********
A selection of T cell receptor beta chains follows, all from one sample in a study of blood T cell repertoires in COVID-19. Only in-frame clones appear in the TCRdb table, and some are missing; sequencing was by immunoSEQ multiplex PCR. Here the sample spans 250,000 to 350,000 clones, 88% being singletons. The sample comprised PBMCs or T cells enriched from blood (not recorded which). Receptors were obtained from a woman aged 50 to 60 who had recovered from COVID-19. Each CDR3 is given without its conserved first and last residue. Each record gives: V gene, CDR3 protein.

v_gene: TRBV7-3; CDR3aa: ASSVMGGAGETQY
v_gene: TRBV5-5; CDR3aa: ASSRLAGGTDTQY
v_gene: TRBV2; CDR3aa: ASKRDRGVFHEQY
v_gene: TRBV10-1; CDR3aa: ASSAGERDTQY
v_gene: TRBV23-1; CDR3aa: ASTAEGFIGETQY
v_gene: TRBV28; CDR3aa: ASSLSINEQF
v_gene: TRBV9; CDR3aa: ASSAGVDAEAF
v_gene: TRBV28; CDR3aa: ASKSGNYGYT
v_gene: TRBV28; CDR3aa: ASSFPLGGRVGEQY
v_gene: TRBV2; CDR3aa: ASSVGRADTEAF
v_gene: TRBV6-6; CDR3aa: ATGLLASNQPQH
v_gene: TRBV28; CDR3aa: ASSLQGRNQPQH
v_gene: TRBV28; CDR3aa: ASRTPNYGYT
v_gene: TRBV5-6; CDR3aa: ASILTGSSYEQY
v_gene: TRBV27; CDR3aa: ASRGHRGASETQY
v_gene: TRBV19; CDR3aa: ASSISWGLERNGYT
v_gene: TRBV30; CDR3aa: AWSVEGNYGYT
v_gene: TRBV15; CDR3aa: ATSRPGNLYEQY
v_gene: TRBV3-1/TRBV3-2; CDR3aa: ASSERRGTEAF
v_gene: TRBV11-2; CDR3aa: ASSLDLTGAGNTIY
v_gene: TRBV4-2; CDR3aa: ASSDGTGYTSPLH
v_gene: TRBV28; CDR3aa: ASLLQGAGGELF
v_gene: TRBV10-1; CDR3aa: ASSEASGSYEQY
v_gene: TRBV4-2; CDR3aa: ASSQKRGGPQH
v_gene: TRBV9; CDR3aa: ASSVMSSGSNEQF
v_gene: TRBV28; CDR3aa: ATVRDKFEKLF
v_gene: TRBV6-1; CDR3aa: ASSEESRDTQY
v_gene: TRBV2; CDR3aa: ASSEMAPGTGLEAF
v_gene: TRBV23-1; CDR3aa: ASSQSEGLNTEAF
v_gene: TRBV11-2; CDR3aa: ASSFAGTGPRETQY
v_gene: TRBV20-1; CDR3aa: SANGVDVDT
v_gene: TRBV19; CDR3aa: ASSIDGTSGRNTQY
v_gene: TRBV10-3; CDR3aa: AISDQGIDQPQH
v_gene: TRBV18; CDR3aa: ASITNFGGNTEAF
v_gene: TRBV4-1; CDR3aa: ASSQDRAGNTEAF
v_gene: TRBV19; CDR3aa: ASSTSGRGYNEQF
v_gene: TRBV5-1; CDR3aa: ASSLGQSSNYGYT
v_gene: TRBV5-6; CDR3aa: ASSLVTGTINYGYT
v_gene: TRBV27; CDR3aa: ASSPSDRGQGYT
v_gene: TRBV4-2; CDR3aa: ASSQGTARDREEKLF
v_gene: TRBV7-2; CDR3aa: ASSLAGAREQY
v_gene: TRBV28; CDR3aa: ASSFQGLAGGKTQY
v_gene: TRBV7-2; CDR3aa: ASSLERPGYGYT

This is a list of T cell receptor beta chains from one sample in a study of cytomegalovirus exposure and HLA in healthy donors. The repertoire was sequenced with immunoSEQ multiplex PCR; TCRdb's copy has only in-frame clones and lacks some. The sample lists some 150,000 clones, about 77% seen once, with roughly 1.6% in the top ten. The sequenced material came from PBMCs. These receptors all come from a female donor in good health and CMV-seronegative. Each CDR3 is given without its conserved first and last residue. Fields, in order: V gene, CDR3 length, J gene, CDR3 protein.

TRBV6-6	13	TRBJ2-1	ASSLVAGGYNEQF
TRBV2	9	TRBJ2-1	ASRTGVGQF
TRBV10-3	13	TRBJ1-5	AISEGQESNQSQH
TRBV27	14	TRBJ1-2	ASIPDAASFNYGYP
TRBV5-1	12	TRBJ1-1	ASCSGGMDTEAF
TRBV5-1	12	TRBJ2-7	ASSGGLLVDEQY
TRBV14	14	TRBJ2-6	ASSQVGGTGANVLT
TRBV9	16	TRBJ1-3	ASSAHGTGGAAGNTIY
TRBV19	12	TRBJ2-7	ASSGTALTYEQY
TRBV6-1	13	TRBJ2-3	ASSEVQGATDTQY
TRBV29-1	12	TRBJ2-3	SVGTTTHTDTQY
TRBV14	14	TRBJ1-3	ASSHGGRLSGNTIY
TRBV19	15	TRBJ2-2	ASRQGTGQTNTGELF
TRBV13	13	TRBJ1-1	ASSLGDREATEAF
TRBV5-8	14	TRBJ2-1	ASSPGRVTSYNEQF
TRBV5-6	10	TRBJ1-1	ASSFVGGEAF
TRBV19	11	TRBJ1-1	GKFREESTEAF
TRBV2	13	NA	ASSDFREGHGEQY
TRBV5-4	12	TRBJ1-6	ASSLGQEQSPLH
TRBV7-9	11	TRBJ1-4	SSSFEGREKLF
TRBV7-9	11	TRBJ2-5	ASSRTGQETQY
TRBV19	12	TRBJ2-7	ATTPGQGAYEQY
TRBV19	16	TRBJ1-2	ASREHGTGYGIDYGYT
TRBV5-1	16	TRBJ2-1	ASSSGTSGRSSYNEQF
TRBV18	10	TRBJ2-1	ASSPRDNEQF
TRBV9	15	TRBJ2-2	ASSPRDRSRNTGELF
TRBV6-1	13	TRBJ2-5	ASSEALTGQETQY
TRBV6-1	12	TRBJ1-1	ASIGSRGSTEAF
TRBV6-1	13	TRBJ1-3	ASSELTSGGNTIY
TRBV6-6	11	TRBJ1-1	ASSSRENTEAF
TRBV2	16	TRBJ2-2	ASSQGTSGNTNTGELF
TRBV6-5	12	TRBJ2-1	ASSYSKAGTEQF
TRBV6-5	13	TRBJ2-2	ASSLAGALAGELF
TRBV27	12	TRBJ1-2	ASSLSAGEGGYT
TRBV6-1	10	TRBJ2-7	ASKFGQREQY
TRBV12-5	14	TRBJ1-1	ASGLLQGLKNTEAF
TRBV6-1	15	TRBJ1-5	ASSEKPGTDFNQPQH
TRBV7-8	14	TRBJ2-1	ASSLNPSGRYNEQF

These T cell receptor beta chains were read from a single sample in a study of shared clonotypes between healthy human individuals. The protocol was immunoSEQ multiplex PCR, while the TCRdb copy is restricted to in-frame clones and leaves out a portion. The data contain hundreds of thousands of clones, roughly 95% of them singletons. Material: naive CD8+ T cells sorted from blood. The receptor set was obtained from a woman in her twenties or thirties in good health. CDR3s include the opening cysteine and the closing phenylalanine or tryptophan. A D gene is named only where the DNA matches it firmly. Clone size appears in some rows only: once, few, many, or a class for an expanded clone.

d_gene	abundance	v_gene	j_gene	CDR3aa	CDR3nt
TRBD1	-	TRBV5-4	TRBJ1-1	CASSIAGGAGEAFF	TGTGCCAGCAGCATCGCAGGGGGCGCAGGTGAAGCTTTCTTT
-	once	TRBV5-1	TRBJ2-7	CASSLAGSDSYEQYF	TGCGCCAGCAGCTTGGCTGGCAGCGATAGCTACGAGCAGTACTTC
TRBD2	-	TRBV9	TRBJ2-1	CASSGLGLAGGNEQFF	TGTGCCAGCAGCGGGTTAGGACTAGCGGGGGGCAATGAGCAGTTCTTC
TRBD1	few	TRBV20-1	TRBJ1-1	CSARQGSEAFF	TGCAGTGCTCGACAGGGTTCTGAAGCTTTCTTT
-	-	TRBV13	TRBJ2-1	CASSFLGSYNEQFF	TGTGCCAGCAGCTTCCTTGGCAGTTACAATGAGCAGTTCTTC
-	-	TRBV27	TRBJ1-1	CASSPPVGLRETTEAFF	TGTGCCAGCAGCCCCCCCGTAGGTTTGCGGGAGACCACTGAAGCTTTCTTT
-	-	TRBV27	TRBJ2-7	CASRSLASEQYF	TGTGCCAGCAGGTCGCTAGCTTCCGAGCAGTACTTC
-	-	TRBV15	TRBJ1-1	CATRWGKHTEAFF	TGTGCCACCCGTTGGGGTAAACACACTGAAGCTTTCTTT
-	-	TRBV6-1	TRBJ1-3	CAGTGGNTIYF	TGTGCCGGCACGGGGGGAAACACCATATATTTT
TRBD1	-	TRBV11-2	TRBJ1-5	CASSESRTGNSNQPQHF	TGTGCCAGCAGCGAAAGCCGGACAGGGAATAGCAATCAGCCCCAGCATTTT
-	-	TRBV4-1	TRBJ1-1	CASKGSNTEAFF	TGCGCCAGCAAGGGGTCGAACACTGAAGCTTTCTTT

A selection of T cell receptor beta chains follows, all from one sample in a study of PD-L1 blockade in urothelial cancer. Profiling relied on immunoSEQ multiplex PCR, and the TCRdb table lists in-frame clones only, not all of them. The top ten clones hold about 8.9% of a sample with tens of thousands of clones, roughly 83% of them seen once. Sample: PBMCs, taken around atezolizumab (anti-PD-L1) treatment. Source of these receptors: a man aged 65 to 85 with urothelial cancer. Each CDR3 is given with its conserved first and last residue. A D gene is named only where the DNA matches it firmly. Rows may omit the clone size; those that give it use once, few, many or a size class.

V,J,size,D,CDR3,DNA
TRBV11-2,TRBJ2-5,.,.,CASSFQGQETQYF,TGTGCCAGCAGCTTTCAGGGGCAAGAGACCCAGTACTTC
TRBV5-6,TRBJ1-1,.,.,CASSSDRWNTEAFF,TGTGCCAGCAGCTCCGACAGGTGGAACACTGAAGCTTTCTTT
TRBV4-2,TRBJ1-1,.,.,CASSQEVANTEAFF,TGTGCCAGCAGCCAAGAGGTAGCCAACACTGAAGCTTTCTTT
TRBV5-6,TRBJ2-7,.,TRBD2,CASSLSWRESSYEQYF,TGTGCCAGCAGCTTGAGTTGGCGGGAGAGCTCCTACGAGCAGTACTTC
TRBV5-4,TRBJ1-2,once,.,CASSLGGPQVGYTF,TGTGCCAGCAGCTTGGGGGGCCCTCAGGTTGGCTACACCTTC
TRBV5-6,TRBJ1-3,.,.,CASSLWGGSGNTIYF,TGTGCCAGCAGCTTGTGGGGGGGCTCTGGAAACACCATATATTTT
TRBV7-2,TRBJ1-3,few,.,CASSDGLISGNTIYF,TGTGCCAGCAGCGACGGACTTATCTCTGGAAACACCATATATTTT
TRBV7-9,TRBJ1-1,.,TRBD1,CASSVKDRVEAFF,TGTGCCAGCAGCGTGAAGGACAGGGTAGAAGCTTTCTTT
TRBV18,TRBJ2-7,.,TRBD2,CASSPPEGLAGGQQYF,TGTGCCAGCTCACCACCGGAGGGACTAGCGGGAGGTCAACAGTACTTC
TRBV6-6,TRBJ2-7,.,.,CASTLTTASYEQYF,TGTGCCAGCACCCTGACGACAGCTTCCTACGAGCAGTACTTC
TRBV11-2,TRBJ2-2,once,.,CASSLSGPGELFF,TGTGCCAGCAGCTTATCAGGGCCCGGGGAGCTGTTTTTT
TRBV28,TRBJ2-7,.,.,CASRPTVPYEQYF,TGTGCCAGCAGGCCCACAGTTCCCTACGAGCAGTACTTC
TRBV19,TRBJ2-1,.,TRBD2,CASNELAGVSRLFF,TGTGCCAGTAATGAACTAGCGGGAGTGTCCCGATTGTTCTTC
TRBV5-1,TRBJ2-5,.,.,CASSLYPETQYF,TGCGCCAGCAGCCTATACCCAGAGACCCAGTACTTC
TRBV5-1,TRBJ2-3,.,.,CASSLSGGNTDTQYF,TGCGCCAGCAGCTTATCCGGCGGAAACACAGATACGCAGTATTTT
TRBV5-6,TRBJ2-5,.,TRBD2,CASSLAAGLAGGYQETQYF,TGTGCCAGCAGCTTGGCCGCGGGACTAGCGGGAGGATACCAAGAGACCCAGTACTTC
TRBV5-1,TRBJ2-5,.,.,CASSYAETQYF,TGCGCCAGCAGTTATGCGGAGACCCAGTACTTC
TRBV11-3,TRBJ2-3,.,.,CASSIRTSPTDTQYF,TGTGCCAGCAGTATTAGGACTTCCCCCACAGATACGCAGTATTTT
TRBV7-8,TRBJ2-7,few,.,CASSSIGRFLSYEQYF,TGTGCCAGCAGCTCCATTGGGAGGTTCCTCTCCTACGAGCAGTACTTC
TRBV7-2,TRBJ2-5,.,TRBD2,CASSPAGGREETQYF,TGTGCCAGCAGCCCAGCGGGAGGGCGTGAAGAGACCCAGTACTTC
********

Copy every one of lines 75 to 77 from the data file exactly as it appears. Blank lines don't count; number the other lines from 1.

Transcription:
TRBV6-6	11	TRBJ1-1	ASSSRENTEAF
TRBV2	16	TRBJ2-2	ASSQGTSGNTNTGELF
TRBV6-5	12	TRBJ2-1	ASSYSKAGTEQF